A powerful state senator who has been a frequent investigative and editorial target of the city’s two daily newspapers said Friday he wanted to work to avoid possible layoffs at the publications.
Sen. Vincent Fumo, D-Philadelphia, sent letters to Gov. Ed Rendell, Mayor John Street and Joseph Natoli, publisher of The Philadelphia Inquirer and Philadelphia Daily News, asking to discuss the papers’ plan to eliminate about 100 jobs through buyouts and possibly layoffs.
“Although I’m often upset by some of the things they write, including occasionally what they write about me, I consider an aggressive free press to be a fundamental part of a free society,” Fumo said in a statement.
Natoli announced Tuesday that buyouts would be offered because of declining circulation and revenue; layoffs would follow if not enough staffers volunteered to leave. The company is seeking to cut about 75 jobs at the Inquirer, or 15 percent of the news staff, and about 25 at its sister paper, or 19 percent.
Natoli was out of the office Friday afternoon and not available for comment, his office said.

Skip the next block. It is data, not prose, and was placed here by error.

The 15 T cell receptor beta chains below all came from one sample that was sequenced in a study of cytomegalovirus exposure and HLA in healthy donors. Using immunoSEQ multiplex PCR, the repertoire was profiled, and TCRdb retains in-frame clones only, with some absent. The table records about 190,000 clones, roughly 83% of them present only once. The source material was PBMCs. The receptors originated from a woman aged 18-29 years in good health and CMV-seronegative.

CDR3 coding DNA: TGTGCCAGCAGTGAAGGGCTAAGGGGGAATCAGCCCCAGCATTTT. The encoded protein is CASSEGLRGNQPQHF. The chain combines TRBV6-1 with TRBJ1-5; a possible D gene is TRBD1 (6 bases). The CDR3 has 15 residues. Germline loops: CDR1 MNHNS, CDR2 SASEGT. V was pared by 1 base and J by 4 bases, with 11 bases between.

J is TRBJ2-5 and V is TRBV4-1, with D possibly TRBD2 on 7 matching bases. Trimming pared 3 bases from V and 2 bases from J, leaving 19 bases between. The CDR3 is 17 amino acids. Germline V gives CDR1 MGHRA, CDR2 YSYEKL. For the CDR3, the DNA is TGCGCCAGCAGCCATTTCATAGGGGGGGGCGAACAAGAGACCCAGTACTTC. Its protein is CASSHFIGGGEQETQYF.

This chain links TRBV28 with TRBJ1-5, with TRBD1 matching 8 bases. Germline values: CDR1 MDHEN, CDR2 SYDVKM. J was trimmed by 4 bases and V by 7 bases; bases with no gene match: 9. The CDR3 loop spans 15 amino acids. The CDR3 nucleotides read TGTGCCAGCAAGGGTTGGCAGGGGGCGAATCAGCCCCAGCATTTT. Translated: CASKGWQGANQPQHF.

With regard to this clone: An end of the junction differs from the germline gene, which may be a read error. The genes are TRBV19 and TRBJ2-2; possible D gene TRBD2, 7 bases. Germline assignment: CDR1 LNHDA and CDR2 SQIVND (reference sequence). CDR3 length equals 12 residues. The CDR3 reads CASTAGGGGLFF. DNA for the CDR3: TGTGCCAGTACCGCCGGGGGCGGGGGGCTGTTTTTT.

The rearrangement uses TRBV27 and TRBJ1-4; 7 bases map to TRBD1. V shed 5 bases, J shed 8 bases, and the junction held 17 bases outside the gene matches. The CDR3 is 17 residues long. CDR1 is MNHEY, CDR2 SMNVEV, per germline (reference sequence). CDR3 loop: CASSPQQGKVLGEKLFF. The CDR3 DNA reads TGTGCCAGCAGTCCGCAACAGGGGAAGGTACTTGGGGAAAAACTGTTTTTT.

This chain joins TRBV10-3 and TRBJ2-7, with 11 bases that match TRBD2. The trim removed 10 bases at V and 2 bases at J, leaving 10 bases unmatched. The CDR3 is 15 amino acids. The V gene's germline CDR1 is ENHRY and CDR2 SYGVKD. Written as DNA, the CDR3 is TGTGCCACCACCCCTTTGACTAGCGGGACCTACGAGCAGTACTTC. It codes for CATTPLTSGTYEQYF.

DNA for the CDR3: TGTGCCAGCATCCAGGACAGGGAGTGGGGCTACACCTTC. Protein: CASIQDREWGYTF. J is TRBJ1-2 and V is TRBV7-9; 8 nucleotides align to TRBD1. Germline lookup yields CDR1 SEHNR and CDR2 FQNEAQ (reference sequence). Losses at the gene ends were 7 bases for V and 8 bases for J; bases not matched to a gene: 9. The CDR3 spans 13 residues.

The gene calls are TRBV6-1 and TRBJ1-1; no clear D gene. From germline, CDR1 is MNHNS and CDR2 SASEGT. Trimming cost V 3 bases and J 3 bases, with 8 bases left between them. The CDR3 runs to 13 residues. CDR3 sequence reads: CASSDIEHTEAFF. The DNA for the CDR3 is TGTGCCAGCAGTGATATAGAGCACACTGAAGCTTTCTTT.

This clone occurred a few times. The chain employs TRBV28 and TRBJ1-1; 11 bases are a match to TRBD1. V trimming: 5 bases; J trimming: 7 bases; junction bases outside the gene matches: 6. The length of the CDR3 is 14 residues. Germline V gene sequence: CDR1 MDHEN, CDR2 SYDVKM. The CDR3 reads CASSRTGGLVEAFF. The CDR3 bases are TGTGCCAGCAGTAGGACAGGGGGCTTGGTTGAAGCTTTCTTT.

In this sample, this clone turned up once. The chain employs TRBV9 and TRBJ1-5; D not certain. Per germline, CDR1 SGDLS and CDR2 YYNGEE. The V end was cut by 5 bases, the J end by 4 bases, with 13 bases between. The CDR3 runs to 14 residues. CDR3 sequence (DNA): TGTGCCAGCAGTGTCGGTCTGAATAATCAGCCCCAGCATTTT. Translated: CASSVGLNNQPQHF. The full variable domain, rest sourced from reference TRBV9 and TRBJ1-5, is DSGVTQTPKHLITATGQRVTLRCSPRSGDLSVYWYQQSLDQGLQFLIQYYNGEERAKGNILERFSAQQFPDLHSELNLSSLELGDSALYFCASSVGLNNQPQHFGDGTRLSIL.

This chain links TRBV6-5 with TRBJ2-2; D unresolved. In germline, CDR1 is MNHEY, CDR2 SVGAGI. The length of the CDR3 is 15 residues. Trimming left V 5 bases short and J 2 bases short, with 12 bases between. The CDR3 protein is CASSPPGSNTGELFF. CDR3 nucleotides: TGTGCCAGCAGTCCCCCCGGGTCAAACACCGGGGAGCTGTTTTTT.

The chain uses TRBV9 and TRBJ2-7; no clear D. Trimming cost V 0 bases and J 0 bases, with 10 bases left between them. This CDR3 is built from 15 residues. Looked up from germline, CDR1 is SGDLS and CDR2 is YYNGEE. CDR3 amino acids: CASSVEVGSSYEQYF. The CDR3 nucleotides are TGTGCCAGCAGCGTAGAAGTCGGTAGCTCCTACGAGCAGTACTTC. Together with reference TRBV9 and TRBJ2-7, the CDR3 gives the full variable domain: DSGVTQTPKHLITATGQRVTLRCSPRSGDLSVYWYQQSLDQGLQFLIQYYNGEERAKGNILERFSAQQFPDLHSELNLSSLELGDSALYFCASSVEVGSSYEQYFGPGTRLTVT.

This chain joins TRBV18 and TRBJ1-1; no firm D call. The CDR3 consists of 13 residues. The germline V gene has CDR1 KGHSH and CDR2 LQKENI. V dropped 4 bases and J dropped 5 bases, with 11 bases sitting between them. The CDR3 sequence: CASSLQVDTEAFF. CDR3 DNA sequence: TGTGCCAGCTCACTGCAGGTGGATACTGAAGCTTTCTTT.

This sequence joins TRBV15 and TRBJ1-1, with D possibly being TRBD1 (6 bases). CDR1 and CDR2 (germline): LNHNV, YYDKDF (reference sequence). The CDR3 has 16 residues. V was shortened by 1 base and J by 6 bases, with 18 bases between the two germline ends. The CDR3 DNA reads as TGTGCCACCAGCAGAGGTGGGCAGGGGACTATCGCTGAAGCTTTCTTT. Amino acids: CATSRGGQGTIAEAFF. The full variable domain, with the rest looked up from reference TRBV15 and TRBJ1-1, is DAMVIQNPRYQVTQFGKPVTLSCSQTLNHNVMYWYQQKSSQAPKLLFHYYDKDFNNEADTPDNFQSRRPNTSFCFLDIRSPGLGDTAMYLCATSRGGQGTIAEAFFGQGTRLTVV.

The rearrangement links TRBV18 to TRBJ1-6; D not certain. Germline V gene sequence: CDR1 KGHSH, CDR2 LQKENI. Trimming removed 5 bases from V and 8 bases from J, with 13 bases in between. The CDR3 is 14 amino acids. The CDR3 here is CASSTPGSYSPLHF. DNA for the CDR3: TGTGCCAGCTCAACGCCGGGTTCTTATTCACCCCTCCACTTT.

Street has assigned his commerce director to work with Fumo on the issue, the mayor’s office said. Rendell spokeswoman Kate Philips said the governor had not yet received the letter but would be willing to consider Fumo’s ideas.
The senator called on Natoli to halt the buyout process pending a meeting, noting that government has taken similar actions to help other businesses.
The Knight Ridder Inc. newspapers have reported extensively on an investigation into Fumo’s role in directing public and private funds to community and nonprofit groups. Just this month, the Inquirer reported that a subsidiary of a nonprofit organization backed by Fumo had paid for political polling, even though federal law prohibits political activity by tax-exempt nonprofits. The paper said the money was later reimbursed by a Fumo political fund.